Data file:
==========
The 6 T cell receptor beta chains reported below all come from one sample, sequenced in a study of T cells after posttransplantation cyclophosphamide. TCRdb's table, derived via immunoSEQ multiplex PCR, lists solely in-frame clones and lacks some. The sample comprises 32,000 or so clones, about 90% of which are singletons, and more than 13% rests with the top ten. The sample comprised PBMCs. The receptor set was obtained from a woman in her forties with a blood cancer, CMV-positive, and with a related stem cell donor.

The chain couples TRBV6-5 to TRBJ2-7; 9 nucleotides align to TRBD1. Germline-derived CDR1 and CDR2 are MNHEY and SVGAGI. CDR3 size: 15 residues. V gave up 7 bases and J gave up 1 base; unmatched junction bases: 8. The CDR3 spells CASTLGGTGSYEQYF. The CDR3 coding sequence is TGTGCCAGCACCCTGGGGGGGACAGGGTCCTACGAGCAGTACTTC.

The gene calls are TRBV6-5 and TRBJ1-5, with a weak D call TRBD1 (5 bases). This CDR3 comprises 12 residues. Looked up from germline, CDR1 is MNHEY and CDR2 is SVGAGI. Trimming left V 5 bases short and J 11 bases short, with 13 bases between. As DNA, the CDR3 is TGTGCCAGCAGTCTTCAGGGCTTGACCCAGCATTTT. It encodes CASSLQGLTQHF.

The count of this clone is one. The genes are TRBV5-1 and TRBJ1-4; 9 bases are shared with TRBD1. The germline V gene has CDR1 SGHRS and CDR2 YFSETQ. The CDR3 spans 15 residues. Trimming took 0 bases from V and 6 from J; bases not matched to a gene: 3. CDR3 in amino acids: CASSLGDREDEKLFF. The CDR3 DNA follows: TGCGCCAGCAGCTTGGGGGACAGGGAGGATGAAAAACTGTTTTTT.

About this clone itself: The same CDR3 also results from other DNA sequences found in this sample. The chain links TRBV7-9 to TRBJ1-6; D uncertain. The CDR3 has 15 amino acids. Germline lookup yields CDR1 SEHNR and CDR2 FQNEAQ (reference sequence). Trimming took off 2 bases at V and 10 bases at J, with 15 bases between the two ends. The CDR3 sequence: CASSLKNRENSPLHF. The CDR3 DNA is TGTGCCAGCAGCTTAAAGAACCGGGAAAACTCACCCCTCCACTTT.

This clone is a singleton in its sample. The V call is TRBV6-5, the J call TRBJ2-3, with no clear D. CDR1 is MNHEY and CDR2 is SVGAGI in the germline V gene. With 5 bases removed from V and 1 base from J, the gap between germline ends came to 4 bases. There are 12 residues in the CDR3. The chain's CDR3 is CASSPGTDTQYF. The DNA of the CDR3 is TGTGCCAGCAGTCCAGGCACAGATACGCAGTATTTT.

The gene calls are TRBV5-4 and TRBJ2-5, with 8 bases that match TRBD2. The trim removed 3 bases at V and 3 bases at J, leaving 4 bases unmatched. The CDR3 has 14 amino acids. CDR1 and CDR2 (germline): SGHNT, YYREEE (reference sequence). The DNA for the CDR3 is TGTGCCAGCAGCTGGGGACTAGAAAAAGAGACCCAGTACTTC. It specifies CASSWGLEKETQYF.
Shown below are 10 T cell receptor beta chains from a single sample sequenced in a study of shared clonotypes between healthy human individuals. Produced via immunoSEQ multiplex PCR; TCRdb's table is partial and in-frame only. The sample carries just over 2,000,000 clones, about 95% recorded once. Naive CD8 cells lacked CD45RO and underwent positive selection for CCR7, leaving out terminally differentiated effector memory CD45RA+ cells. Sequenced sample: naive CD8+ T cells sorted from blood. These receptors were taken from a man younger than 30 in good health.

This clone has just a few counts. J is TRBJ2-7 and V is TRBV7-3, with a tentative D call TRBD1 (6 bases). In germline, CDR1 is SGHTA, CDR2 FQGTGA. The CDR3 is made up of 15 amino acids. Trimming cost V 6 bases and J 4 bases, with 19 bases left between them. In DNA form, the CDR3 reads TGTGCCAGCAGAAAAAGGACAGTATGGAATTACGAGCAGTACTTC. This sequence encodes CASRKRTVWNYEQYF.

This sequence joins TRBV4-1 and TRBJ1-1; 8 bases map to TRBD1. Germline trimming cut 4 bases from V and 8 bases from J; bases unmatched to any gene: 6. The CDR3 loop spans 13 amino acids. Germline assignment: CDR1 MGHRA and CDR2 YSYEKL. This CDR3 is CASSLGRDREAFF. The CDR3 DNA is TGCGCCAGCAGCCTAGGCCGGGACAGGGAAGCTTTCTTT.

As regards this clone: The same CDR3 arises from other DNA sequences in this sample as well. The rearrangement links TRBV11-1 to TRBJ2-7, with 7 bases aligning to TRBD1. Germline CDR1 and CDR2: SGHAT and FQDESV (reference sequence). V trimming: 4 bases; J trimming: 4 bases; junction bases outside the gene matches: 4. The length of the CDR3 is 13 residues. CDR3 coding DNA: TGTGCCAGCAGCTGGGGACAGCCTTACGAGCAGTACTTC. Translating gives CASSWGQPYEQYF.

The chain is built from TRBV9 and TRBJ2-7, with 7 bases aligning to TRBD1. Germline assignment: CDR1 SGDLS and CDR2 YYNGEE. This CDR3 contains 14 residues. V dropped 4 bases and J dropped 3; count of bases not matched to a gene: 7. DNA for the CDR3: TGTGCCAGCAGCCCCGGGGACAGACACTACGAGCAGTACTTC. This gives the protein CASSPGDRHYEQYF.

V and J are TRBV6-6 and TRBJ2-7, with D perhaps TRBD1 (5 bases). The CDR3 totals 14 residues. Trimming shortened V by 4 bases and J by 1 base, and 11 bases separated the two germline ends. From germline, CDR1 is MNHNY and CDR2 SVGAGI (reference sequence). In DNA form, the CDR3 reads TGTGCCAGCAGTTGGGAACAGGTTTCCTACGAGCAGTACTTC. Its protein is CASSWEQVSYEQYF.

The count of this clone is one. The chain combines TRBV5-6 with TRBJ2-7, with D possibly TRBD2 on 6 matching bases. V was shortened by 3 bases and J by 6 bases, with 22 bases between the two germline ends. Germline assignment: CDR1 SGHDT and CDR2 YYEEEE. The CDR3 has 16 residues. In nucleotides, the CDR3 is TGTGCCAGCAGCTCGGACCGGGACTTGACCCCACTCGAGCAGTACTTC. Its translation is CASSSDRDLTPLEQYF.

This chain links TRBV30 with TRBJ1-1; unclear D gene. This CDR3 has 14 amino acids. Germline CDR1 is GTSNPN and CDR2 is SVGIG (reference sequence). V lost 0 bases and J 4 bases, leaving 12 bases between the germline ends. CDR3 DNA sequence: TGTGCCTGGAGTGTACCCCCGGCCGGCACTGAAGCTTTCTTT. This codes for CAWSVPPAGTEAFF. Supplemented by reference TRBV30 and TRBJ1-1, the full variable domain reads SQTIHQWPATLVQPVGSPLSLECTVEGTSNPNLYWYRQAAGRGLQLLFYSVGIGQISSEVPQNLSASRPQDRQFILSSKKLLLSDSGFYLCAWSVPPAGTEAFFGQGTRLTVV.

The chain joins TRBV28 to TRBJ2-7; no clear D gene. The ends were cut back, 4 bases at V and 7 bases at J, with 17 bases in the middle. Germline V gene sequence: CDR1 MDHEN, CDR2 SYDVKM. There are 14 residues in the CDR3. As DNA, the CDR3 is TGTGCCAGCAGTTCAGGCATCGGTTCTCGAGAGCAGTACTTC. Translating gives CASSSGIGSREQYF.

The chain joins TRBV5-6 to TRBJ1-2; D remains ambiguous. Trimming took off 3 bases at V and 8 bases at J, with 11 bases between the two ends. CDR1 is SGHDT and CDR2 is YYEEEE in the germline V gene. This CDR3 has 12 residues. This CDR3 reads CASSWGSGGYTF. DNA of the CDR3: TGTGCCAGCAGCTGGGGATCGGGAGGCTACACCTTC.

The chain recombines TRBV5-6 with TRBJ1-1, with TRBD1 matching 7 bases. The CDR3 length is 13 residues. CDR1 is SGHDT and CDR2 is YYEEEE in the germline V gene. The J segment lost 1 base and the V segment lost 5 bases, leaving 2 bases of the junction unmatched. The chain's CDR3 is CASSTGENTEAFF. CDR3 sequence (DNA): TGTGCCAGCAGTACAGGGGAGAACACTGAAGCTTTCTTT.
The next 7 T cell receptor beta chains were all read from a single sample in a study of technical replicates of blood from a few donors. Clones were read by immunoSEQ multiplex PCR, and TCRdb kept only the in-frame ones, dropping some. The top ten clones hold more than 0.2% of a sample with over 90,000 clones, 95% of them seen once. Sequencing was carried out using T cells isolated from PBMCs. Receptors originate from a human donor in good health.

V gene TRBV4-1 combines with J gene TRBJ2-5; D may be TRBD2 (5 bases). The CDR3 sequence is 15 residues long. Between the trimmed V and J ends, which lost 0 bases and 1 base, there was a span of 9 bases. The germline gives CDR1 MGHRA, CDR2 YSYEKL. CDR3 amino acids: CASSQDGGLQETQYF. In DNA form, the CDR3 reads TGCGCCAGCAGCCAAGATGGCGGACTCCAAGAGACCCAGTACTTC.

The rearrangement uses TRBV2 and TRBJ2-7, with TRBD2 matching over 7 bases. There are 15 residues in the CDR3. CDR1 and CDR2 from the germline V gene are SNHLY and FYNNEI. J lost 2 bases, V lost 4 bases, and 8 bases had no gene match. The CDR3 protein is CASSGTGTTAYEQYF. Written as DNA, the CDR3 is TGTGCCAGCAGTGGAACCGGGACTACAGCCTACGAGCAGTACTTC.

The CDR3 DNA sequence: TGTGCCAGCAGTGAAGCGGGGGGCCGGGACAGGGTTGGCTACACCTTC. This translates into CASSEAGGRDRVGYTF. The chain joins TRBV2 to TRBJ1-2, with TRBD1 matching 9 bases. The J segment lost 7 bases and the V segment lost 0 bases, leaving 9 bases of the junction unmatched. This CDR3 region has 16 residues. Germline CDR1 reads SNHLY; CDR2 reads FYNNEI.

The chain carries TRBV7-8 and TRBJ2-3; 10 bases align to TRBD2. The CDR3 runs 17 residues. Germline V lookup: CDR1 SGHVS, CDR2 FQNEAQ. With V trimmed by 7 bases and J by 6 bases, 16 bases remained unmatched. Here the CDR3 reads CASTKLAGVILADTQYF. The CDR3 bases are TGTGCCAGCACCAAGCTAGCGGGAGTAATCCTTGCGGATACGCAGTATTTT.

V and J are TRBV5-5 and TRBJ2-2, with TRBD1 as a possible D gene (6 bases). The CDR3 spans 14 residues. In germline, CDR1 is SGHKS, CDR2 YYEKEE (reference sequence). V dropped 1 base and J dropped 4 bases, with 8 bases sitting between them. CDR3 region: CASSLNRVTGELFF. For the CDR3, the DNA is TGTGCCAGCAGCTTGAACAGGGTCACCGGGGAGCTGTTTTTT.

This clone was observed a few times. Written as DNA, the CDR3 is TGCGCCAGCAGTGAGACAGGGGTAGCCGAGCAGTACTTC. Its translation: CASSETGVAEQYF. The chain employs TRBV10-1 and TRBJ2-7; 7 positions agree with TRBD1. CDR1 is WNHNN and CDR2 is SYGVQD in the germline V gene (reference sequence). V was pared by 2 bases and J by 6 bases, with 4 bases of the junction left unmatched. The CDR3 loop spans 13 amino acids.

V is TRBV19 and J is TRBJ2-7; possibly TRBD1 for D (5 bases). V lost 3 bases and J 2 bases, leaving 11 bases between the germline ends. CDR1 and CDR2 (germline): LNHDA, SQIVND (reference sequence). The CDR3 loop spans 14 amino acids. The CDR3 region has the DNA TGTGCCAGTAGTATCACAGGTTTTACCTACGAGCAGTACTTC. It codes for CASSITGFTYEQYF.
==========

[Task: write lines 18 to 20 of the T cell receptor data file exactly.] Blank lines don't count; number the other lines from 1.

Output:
The chain recombines TRBV5-6 with TRBJ1-1, with TRBD1 matching 7 bases. The CDR3 length is 13 residues. CDR1 is SGHDT and CDR2 is YYEEEE in the germline V gene. The J segment lost 1 base and the V segment lost 5 bases, leaving 2 bases of the junction unmatched. The chain's CDR3 is CASSTGENTEAFF. CDR3 sequence (DNA): TGTGCCAGCAGTACAGGGGAGAACACTGAAGCTTTCTTT.
The next 7 T cell receptor beta chains were all read from a single sample in a study of technical replicates of blood from a few donors. Clones were read by immunoSEQ multiplex PCR, and TCRdb kept only the in-frame ones, dropping some. The top ten clones hold more than 0.2% of a sample with over 90,000 clones, 95% of them seen once. Sequencing was carried out using T cells isolated from PBMCs. Receptors originate from a human donor in good health.

V gene TRBV4-1 combines with J gene TRBJ2-5; D may be TRBD2 (5 bases). The CDR3 sequence is 15 residues long. Between the trimmed V and J ends, which lost 0 bases and 1 base, there was a span of 9 bases. The germline gives CDR1 MGHRA, CDR2 YSYEKL. CDR3 amino acids: CASSQDGGLQETQYF. In DNA form, the CDR3 reads TGCGCCAGCAGCCAAGATGGCGGACTCCAAGAGACCCAGTACTTC.